Advertisement

Empirical Economics

, Volume 55, Issue 3, pp 1229–1270 | Cite as

The effects of workplace learning in higher education on employment and match quality: is there an early-career trade-off?

  • Dieter Verhaest
  • Stijn Baert
Article

Abstract

We investigate whether the choice for a higher education program with a substantial workplace learning component entails an early-career trade-off between on the one hand higher employment chances and better initial matches (when opting for a program with workplace learning) and on the other hand a lower risk of bad match persistence (when opting for a program without workplace learning). To this end, we rely on longitudinal data of Belgian graduates that track their careers up until the age of 29. We model the program choice, the transition to a good match and the preceding transition to a bad match simultaneously. To account for non-random selection into programs and into bad matches, the Timing of Events method is combined with an exclusion restriction. After accounting for observed and unobserved heterogeneity, we do not find evidence for a trade-off. This result contributes to the debate about the efficiency of vocationalizing tertiary education programs through the implementation of workplace learning.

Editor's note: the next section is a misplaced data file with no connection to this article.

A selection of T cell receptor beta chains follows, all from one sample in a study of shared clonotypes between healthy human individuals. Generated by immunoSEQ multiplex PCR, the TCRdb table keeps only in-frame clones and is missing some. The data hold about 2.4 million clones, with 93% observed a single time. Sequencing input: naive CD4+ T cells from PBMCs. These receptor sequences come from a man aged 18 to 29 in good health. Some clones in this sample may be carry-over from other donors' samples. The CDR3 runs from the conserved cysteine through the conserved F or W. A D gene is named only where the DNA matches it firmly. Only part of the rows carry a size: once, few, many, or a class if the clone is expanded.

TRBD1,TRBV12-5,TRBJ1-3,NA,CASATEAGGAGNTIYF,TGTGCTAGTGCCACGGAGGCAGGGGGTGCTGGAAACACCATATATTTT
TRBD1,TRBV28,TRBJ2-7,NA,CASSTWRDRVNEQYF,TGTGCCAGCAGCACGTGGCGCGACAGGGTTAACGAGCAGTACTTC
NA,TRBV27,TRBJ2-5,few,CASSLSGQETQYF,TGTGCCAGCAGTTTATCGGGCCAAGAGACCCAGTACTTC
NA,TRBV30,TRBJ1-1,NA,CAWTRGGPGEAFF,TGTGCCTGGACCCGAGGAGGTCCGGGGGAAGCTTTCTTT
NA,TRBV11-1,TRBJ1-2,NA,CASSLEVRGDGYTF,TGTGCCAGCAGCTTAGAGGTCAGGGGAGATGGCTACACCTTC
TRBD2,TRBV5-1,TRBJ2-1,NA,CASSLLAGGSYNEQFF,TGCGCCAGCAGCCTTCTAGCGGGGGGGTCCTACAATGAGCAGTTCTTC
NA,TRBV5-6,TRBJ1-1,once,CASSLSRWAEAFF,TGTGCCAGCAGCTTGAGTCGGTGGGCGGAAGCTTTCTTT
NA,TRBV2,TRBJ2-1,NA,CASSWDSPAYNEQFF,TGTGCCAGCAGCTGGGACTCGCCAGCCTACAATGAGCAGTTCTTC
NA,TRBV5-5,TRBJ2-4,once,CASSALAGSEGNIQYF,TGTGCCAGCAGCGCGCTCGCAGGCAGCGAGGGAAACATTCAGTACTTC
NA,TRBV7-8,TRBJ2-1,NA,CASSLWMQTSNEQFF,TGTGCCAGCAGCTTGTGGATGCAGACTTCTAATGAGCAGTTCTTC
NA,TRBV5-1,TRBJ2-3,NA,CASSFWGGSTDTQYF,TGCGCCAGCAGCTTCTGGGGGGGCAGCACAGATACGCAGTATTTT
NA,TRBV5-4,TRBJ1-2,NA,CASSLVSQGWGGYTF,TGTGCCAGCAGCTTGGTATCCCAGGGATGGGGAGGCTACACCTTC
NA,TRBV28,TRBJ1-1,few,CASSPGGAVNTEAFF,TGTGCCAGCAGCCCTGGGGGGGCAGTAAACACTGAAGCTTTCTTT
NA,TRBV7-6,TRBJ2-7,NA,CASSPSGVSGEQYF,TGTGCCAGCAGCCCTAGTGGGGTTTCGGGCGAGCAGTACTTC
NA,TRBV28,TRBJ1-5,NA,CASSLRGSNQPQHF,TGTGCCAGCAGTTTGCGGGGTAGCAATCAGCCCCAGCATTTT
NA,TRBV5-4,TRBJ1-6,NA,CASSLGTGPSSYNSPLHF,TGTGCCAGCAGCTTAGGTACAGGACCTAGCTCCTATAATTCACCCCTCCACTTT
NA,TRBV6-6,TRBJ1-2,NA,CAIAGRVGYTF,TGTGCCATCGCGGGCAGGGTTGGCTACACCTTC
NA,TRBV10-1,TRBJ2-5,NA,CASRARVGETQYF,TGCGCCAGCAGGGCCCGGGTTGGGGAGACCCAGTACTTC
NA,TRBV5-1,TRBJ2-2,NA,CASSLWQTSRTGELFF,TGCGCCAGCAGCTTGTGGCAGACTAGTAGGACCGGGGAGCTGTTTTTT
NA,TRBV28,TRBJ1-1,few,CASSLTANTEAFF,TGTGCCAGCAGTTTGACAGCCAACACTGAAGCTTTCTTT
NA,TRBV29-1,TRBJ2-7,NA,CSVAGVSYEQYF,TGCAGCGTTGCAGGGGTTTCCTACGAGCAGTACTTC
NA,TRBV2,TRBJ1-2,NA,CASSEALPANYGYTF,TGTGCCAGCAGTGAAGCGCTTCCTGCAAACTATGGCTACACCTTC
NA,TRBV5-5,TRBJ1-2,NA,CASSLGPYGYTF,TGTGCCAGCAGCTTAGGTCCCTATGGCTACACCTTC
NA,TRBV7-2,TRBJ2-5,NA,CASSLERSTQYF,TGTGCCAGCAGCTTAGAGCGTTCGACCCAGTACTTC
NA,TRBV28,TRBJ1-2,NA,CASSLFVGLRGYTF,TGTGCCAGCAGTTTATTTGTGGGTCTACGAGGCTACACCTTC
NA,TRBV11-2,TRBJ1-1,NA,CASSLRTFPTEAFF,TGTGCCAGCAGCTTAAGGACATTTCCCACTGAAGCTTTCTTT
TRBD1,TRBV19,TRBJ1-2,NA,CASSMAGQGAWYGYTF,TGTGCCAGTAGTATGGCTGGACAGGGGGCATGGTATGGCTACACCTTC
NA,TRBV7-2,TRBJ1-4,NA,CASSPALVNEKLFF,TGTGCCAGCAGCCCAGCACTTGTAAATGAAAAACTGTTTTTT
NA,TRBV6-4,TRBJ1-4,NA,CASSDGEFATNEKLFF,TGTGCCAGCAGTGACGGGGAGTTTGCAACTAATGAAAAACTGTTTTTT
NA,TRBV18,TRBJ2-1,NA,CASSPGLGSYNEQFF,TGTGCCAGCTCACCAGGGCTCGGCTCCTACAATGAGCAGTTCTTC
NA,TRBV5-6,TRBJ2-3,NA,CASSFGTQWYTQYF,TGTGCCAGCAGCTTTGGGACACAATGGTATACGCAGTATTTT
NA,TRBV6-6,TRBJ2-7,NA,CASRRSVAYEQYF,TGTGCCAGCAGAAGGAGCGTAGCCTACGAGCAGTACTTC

Keywords

Vocational education Academization Workplace learning Mismatch Underemployment School-to-work transition 

JEL Classification

I21 J24 J62 J64 

References

  1. Abbring J, van den Berg G (2003) The non-parametric identification of treatment effects in duration models. Econometrica 71:1491–1517CrossRefGoogle Scholar
  2. Allen J (2011) Mobilization of human resources. In: Allen J, van der Velden R (eds) The flexible professional in the knowledge society. Springer, Berlin, pp 139–176CrossRefGoogle Scholar